A dural arteriovenous fistula (DAVF), is an abnormal direct connection (fistula) between a meningeal artery and a meningeal vein or dural venous sinus. In cases where there are multiple fistulas, the related term dural arteriovenous malformation (DAVM) is used.
Signs and Symptoms
The most common signs/symptoms of DAVFs are:
Pulsatile tinnitus is the most common symptom in patients, and it is associated with transverse-sigmoid sinus DAVFs. Carotid-cavernous DAVFs, on the other hand, are more closely associated with pulsatile exophthalmos. DAVFs may also be asymptomatic (e.g. cavernous sinus DAVFs).
Most commonly found adjacent to dural sinuses in the following locations:
Transverse (lateral) sinus, left-sided slightly more common than right
From the posterior cavernous sinus, usually draining to the transverse or sigmoid sinuses
Vertebral artery (posterior meningeal branch)
It is still unclear whether DAVFs are congenital or acquired. Current evidence supports transverse-sigmoid sinus junction dural malformations are acquired defects, occurring in response to thrombosis and collateral revascularization of a venous sinus.
Cerebral angiography is the diagnostic standard. MRIs are usually normal.
The Borden Classification of dural arteriovenous malformations or fistulas, groups into three types based upon their venous drainage:
Type I: dural arterial supply drains anterograde into venous sinus.
Type II: dural arterial supply drains into venous sinus. High pressure in sinus results in both anterograde drainage and retrograde drainage via subarachnoid veins.
Type III: dural arterial supply drains retrograde into subarachnoid veins.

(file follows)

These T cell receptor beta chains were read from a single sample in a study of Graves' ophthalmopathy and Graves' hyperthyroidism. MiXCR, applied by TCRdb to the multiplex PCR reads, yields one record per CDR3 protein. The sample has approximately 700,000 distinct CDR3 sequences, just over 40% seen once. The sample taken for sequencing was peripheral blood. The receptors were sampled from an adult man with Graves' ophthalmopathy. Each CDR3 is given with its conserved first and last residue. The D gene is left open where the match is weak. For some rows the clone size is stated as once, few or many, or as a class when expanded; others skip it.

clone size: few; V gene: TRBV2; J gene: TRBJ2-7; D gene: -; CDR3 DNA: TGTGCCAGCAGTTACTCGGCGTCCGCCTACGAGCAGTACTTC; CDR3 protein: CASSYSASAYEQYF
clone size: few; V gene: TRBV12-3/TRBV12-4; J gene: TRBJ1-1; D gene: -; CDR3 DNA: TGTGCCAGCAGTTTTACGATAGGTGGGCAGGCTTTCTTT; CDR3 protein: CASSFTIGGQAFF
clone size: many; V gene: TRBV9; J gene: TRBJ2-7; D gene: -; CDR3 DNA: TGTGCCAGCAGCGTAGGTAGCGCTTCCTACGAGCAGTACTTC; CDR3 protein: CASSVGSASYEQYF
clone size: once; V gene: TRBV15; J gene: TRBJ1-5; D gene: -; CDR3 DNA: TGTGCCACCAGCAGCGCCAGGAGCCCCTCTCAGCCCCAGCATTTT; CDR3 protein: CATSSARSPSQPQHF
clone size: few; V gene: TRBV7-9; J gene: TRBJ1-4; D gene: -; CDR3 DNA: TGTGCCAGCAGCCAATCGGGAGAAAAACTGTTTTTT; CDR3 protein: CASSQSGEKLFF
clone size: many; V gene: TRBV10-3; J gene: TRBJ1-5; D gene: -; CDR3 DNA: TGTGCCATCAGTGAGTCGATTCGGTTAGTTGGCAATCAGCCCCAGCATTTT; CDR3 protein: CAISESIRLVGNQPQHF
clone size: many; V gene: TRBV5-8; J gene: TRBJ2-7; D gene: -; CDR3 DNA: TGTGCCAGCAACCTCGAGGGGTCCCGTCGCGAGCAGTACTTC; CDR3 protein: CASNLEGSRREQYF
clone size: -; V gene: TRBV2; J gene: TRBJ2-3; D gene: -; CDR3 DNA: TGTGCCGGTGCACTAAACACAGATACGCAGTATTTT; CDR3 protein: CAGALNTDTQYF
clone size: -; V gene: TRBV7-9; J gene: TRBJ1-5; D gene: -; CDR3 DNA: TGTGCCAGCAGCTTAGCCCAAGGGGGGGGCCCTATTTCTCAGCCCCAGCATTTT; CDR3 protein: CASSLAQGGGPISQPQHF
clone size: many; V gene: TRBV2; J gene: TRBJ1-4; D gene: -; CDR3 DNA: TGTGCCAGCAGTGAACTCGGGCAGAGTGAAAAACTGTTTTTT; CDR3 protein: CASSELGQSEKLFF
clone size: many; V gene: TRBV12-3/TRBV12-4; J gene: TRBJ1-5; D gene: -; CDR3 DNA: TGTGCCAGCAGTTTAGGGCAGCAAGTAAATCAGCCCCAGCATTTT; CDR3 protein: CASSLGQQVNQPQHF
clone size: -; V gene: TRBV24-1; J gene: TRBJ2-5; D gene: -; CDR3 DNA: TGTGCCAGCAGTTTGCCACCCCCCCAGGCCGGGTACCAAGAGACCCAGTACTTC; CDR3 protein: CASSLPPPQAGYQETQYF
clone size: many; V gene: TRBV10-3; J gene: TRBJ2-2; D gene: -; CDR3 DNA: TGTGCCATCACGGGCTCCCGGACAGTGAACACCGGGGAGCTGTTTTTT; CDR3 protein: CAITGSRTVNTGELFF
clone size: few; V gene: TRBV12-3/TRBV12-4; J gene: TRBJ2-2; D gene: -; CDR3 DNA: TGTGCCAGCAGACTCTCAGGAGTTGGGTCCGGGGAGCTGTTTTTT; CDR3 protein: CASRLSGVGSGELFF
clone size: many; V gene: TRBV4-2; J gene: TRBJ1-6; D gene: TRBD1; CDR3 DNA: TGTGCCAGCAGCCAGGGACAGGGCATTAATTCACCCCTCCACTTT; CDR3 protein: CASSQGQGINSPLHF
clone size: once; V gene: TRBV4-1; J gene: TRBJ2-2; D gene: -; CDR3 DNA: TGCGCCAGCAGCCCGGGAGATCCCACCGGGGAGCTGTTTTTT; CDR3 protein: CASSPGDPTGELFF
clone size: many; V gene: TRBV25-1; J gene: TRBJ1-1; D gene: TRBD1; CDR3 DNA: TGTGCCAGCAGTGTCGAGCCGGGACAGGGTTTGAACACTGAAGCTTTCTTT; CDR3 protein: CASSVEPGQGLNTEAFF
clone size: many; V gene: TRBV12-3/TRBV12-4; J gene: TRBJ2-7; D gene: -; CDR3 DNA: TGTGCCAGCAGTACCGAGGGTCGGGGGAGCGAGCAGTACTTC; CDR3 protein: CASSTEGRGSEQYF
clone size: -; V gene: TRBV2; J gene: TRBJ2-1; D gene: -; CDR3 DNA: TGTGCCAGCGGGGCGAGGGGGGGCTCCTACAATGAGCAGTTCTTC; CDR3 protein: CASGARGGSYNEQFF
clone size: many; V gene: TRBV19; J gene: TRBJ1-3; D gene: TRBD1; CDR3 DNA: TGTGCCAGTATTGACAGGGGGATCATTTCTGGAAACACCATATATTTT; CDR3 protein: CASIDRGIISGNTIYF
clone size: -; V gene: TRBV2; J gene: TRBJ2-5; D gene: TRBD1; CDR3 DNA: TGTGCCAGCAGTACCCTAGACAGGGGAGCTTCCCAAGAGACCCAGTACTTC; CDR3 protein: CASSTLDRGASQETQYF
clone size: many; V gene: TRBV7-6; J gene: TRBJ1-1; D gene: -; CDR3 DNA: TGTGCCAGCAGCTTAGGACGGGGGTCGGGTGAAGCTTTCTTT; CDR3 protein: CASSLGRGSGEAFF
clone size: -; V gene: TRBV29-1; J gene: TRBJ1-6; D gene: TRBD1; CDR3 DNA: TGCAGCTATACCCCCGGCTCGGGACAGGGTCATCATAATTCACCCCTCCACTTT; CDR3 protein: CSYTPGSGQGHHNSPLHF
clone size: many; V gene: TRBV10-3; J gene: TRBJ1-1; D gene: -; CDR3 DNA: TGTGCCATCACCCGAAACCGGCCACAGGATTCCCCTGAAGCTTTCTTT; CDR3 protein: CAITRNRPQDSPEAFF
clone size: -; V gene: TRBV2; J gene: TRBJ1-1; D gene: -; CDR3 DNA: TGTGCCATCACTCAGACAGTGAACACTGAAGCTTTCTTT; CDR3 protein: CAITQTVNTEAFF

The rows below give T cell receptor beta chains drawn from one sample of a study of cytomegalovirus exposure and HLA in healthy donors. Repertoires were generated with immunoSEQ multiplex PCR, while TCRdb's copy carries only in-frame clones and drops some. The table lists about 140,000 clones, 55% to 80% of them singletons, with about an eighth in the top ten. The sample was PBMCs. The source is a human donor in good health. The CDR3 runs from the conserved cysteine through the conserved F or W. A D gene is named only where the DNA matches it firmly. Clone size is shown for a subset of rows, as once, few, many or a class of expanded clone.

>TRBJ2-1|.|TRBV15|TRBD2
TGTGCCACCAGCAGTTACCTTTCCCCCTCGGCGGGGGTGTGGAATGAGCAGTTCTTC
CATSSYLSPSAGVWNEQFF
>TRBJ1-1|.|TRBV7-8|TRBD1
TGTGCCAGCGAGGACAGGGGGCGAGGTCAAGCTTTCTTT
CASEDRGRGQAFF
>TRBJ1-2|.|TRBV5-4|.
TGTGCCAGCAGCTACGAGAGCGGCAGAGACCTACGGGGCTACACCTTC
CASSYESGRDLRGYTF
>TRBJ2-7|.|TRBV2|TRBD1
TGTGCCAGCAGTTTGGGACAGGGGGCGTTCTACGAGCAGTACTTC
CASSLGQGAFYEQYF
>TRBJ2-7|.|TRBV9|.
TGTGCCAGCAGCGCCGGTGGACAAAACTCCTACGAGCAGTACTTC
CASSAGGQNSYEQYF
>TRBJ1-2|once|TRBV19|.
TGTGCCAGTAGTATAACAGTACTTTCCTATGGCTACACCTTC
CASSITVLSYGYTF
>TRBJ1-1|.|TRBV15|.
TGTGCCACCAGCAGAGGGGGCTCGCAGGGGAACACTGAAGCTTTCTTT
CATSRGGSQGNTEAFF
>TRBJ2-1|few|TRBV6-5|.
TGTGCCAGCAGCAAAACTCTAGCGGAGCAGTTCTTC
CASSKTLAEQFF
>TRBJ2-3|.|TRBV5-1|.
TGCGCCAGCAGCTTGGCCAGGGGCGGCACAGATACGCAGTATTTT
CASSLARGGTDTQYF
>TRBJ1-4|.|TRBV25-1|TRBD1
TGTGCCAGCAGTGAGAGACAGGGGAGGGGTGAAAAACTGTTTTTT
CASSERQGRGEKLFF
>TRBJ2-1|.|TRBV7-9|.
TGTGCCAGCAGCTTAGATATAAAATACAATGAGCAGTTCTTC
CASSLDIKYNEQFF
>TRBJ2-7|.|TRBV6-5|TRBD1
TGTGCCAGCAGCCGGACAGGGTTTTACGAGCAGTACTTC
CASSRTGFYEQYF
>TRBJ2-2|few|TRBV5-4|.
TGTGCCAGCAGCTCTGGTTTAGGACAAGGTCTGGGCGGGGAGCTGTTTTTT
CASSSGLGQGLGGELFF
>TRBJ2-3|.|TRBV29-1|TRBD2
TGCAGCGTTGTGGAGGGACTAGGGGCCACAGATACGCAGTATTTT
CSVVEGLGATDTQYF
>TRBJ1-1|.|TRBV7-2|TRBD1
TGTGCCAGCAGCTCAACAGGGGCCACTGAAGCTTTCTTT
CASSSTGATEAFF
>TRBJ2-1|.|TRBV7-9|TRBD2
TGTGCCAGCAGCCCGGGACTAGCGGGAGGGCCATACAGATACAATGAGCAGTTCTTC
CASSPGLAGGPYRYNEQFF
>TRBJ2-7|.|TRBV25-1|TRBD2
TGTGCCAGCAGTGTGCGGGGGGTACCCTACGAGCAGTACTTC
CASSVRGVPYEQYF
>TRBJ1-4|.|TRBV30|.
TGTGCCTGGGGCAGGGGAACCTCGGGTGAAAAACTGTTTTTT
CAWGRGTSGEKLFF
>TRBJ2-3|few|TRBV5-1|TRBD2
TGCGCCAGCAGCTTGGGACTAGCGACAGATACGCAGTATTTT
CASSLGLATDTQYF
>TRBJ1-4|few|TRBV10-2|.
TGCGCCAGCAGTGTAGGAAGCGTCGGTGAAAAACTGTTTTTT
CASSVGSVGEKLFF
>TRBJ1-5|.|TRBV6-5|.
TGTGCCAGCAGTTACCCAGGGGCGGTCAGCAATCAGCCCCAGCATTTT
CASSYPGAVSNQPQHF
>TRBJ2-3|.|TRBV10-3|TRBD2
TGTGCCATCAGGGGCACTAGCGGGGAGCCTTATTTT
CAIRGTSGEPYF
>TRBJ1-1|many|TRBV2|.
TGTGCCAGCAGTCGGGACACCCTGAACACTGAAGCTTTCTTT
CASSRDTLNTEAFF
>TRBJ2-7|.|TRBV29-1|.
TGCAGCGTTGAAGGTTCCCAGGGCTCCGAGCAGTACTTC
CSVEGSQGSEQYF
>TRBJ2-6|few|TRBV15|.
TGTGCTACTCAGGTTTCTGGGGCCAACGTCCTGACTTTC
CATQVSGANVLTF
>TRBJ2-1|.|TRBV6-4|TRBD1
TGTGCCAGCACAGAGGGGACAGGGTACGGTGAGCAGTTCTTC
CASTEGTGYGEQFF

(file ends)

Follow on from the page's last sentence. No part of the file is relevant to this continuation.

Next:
Type I dural arteriovenous fistulas are supplied by meningeal arteries and drain into a meningeal vein or dural venous sinus. The flow within the draining vein or venous sinus is anterograde.
Type Ia – simple dural arteriovenous fistulas have a single meningeal arterial supply
Type Ib – more complex arteriovenous fistulas are supplied by multiple meningeal arteries
The distinction between Types Ia and Ib is somewhat specious as there is a rich system of meningeal arterial collaterals. Type I dural fistulas are often asymptomatic, do not have a high risk of bleeding and do not necessarily need to be treated.
The high pressure within a Type II dural AV fistula causes blood to flow in a retrograde fashion into subarachnoid veins which normally drain into the sinus. Typically this is because the sinus has outflow obstruction. Such draining veins form venous varices or aneurysms which can bleed. Type II fistulas need to be treated to prevent hemorrhage. The treatment may involve embolization of the draining sinus as well as clipping or embolization of the draining veins.
Type III dural AV fistulas drain directly into subarachnoid veins. These veins can form aneurysms and bleed. Type III dural fistulas need to be treated to prevent hemorrhage. Treatment can be as simple as clipping the draining vein at the site of the dural sinus. If treatment involves embolization, it will only typically be effective if the glue traverses the actual fistula and enters, at least slightly, the draining vein.
Cognard et al. Classification
The Cognard et al. Classification correlates venous drainage patterns with increasingly aggressive neurological clinical course.
Neurologic dysfunction or refractory symptoms
One approach used for treatment is embolization. A six-vessel angiogram is employed to determine the vascular supply to the fistula. Detachable coils, liquid embolic agents like NBCA, and onyx, or combinations of both are injected into the blood vessel to occlude the DAVF. Preoperative embolization can also be used to supplement surgery.
DAVFs are also managed surgically. The operative approach varies depending on the location of the lesion.
Stereotactic radiosurgery is used obliterating DAVFs post-embolization, and is considered an important adjunct. Use of this method, however, is limited to benign DAVFs that have failed other treatments.
10-15% of intracranial AV malformations are DAVFs. There is a higher preponderance in females (61-66%), and typically patients are in their fourth or fifth generation of life. DAVFs are rarer in children.
Manual carotid self compression is a controversial treatment for DAVF. Patients using this method are told to compress the carotid with the opposite hand for approximately 10 minutes daily, and gradually increasing the frequency and duration of compression. Currently, it is unclear whether this method is an effective therapy.